It is easy to misuse this season in a way that turns our focus inward towards either shame and scorn for ourselves and all humanity because of our helplessness, or towards efforts to make ourselves worthy by trying to earn our salvation because of a fear or hatred of our helpless state. This is not the heart of Easter preparation. It is true that by our own efforts we and all humanity are helpless to save ourselves. Thank God that in Jesus Christ we are not abandoned to this state. In the depth of our helplessness, God found us worth saving, so we do well to surrender self-hatred as well as idolatrous belief that we can earn our own salvation by good Christian behavior as we encounter our need for Jesus this Easter preparation season.
Because of who Jesus is, we can boldly encounter our deep need for him in confidence that it is his good will and pleasure to meet our need. During Easter preparation we can meet him in the tombs of our own lives, the places of our deepest desperation and need for a Savior, confident that Easter is coming, and indeed has already come. When we allow Jesus to meet us in the places of death in our own life, we will find ourselves prepared to receive more fully the overflowing graces of Easter because we have encountered intimately our need for resurrection life. In recognizing our own tombs, Jesus’ resurrection becomes more than just a nice sentiment or Christian doctrine, but our great and only hope.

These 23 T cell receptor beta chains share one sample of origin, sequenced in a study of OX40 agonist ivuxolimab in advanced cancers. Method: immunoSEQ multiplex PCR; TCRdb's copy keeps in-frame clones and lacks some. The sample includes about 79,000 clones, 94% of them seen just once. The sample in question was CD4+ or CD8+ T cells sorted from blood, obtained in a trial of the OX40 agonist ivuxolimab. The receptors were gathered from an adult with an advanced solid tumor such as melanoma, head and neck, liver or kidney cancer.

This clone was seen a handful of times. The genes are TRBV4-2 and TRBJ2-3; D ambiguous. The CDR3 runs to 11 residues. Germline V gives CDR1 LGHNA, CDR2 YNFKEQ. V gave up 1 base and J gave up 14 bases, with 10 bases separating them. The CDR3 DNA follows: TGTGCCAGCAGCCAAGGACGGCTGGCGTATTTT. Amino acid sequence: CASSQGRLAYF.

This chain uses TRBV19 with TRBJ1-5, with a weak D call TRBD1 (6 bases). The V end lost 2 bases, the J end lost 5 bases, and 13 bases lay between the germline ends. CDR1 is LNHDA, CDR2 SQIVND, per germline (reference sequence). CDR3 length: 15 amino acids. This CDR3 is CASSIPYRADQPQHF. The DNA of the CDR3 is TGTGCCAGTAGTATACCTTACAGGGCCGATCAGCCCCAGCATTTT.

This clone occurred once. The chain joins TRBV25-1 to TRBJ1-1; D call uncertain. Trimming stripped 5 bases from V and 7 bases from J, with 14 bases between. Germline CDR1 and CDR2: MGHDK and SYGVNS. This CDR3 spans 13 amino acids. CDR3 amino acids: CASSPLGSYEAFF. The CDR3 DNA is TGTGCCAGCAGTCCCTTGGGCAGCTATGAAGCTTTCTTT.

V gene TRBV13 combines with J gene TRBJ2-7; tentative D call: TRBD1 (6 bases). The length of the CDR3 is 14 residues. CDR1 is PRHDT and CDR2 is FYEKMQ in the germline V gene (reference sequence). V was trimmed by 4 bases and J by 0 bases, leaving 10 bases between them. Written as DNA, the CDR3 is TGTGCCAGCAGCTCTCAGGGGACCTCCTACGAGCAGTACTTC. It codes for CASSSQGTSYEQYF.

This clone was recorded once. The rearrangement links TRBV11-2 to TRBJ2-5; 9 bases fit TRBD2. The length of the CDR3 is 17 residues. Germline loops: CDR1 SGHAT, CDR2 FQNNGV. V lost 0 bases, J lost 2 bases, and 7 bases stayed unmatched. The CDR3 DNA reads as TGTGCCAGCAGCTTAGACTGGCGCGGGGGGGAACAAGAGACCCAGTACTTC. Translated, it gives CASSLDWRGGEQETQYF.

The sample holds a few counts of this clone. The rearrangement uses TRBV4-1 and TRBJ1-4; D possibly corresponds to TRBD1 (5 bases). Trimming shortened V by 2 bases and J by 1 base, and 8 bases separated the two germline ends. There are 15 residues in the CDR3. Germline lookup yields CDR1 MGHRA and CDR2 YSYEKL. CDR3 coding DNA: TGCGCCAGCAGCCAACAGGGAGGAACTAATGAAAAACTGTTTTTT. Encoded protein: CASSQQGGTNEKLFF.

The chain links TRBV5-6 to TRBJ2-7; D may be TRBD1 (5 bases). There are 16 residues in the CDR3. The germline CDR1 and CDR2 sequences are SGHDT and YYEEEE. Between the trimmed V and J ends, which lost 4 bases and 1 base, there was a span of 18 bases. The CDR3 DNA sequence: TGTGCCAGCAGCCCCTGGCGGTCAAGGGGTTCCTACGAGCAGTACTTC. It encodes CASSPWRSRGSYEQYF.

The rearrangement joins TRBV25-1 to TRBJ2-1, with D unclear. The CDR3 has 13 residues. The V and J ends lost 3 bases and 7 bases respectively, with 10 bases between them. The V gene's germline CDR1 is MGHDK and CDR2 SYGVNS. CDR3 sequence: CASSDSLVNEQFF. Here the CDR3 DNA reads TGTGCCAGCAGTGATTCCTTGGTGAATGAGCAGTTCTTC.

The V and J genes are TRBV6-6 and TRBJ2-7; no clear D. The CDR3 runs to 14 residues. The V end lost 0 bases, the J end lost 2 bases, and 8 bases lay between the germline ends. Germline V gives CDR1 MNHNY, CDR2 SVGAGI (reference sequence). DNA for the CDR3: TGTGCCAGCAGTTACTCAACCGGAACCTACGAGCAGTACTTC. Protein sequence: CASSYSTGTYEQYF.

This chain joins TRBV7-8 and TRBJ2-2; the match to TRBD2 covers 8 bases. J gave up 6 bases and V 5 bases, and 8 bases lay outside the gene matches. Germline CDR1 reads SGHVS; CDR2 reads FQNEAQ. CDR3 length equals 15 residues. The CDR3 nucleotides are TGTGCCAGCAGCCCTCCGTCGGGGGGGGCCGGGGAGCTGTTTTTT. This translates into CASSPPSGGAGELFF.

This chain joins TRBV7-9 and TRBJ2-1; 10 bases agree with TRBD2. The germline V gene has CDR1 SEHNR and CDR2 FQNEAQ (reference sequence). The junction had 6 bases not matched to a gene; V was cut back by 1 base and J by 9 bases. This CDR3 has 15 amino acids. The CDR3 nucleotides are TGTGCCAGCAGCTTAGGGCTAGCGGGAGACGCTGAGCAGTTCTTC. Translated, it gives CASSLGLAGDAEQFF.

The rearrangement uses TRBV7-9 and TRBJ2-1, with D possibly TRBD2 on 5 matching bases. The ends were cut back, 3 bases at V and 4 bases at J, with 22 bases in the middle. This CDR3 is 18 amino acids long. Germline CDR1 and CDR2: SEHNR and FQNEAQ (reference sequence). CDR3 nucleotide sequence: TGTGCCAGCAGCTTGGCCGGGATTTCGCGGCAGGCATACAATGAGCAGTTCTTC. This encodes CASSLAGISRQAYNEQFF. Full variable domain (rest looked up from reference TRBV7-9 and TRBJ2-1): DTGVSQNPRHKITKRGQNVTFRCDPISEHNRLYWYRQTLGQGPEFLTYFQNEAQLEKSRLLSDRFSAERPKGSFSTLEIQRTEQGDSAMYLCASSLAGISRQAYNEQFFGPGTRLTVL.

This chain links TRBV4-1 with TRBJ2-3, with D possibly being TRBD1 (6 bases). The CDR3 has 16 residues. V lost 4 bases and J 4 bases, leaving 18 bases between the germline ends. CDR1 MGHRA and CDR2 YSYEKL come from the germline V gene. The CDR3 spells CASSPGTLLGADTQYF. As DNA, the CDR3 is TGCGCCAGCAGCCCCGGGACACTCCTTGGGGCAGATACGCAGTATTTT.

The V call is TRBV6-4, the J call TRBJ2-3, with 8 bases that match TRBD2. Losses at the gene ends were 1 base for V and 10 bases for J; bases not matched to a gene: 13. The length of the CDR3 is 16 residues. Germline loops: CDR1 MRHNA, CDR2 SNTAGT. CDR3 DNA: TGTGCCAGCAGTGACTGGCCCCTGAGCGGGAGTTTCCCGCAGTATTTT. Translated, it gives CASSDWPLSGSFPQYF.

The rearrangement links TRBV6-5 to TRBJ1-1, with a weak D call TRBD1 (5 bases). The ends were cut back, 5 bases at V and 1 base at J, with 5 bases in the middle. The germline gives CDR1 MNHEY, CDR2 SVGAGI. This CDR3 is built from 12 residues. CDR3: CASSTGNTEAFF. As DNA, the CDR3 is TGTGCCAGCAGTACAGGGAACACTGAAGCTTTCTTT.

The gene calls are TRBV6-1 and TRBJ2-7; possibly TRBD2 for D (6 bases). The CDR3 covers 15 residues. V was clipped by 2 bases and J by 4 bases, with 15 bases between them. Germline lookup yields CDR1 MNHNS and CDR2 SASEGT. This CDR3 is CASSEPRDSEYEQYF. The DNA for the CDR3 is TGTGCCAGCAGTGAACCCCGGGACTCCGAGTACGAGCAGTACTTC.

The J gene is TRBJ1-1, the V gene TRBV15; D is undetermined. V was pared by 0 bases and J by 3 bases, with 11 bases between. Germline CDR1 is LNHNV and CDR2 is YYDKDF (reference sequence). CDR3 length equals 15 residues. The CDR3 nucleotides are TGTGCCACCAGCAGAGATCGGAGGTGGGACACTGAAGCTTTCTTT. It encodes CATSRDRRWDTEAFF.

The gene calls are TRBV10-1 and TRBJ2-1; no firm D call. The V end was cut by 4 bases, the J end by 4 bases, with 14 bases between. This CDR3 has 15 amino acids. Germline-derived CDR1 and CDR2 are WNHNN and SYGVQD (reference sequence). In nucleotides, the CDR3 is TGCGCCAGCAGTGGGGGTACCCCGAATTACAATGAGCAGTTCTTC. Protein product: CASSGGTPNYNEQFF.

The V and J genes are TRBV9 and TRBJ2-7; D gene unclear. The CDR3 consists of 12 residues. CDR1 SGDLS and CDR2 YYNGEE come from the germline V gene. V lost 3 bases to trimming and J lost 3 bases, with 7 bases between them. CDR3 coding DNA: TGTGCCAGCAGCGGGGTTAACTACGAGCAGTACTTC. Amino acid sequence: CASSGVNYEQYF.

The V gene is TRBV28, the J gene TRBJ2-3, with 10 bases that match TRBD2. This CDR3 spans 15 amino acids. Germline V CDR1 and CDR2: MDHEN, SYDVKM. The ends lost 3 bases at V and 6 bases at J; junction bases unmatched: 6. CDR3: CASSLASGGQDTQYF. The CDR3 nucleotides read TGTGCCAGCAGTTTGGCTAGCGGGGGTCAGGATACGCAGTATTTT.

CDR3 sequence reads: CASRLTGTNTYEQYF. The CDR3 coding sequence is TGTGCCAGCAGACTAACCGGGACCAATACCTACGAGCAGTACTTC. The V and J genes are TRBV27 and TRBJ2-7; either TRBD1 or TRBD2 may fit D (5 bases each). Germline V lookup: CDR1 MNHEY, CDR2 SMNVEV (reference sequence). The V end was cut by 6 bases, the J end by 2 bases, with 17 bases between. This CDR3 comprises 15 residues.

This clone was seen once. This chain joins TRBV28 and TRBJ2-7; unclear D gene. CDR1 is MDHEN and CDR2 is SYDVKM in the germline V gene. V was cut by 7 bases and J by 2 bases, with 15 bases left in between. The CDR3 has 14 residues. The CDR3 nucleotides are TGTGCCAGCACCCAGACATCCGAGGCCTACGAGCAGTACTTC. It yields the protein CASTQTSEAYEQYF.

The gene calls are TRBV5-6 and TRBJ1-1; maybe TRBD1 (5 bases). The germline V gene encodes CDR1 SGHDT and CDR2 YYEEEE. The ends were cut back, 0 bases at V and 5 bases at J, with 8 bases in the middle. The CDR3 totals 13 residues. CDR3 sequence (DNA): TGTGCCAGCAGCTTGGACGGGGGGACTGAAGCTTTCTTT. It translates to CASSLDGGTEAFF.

Fellow believers, my prayer this Easter season is that we would allow Jesus to meet us in our own tombs confident that he is our risen King who is eager to share his resurrection life with us. I pray that the Spirit would embolden us to appreciate our desperate need for Jesus in preparation to receive the answer to our desperate state on Resurrection Sunday.
Practically speaking, what does it look like to meet Jesus in the tombs of your life and acknowledge your deep need for him this Easter preparation season? Here are some ideas to get you started:
- Read one of the Gospel accounts with a connect (small) group. As you read, identify with those who express their desperate need for Jesus and pay attention to how Jesus responds to their need for him. (or join our GCI Facebook Community in our Gospel Reading Challenge, as we read through the gospels in March)
- Practice the spiritual disciplines of solitude and silence paying attention to the tombs in your life that Jesus is seeking to meet you in.
- Journal without fear about your deep need for Jesus.
- Start a praise journal recording all the times Jesus has met you in your own tomb and shared his resurrection life with you.
- Practice spiritual disciplines of simplicity, decrease, or fasting for the purpose of increasing your awareness of your deep need for Jesus (rather than out of self-scorn or self-effort).
- Practice a daily or weekly examen to reflect on God’s presence and the ways he responds to your need for him.
- When you fail and when you succeed, take a moment to praise God that it is not by your own efforts that you are saved. Tell him you need him in failure and in success.